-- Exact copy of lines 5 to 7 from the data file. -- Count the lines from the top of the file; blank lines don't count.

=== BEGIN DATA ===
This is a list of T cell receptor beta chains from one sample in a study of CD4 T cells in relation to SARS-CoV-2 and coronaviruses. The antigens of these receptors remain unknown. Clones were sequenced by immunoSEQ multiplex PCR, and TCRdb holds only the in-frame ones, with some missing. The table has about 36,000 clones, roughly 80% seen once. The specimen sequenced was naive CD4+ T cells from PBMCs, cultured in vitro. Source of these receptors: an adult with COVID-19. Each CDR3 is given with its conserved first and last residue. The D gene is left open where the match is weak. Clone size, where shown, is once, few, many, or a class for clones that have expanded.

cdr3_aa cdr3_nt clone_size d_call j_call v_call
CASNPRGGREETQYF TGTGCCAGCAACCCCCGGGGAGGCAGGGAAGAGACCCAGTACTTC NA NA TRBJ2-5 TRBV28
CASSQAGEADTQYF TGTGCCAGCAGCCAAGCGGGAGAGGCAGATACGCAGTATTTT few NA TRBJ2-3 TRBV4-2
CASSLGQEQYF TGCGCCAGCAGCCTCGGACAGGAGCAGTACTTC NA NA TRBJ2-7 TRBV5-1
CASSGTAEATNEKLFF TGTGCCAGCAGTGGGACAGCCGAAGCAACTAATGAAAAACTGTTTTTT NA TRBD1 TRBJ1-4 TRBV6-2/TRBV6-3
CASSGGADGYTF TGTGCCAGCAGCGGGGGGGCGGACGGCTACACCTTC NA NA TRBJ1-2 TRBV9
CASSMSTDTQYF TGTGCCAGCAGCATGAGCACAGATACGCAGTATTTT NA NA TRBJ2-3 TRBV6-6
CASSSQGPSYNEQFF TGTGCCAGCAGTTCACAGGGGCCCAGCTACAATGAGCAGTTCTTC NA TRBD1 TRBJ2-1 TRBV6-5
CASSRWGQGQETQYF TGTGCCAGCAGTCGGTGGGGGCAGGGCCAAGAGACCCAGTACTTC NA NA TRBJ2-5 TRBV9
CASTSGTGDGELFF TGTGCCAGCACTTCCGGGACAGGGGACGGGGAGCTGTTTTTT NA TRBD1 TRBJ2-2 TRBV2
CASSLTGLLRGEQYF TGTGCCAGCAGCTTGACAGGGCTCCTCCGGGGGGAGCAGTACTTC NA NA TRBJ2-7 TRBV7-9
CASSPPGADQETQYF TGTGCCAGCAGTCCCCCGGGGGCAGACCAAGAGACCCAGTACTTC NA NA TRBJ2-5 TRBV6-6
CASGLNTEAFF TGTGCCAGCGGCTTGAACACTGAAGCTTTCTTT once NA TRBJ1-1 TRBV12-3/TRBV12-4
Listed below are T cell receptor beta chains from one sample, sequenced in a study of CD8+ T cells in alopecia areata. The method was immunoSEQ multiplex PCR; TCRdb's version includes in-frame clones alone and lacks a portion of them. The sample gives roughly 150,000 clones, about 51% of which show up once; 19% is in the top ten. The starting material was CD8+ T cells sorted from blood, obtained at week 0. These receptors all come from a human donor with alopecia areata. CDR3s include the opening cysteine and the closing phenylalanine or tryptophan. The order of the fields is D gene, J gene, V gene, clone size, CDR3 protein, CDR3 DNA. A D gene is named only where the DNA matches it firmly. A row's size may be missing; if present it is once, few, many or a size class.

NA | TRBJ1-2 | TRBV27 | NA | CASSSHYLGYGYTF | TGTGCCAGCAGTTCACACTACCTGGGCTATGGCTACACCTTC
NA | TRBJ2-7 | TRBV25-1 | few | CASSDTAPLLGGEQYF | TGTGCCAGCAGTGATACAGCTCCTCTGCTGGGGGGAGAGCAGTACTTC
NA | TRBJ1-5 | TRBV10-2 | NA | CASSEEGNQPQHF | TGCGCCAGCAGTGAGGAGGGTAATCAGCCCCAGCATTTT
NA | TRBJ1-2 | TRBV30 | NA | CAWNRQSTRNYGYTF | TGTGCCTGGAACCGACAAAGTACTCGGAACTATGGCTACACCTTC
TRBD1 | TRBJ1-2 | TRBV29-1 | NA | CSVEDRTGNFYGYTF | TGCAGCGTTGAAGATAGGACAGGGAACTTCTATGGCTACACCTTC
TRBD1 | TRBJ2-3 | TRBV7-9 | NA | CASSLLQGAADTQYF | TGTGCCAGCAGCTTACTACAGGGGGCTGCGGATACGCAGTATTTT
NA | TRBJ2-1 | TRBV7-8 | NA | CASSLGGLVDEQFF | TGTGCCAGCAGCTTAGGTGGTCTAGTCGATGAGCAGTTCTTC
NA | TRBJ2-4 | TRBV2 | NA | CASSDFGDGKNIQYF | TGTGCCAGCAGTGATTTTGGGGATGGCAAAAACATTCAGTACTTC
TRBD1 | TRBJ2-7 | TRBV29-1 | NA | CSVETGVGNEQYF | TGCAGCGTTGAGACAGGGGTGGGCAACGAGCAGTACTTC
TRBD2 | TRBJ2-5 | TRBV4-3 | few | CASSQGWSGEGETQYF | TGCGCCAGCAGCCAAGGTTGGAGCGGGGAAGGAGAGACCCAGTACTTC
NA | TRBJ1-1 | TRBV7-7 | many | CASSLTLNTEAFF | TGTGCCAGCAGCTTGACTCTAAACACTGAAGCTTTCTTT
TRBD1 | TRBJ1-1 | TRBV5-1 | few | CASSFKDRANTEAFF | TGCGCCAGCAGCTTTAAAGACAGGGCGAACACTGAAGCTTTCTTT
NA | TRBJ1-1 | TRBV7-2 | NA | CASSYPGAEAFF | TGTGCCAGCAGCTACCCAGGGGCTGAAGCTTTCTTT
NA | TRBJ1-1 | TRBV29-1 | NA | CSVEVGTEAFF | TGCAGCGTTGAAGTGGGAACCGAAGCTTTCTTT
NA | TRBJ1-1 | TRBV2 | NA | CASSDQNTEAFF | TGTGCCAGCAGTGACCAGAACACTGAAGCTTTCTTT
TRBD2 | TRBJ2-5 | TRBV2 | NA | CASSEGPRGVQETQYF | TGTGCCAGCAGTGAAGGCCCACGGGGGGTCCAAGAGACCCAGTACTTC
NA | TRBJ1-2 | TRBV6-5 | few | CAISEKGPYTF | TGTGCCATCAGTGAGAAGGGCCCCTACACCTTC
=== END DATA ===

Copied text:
CASSLGQEQYF TGCGCCAGCAGCCTCGGACAGGAGCAGTACTTC NA NA TRBJ2-7 TRBV5-1
CASSGTAEATNEKLFF TGTGCCAGCAGTGGGACAGCCGAAGCAACTAATGAAAAACTGTTTTTT NA TRBD1 TRBJ1-4 TRBV6-2/TRBV6-3
CASSGGADGYTF TGTGCCAGCAGCGGGGGGGCGGACGGCTACACCTTC NA NA TRBJ1-2 TRBV9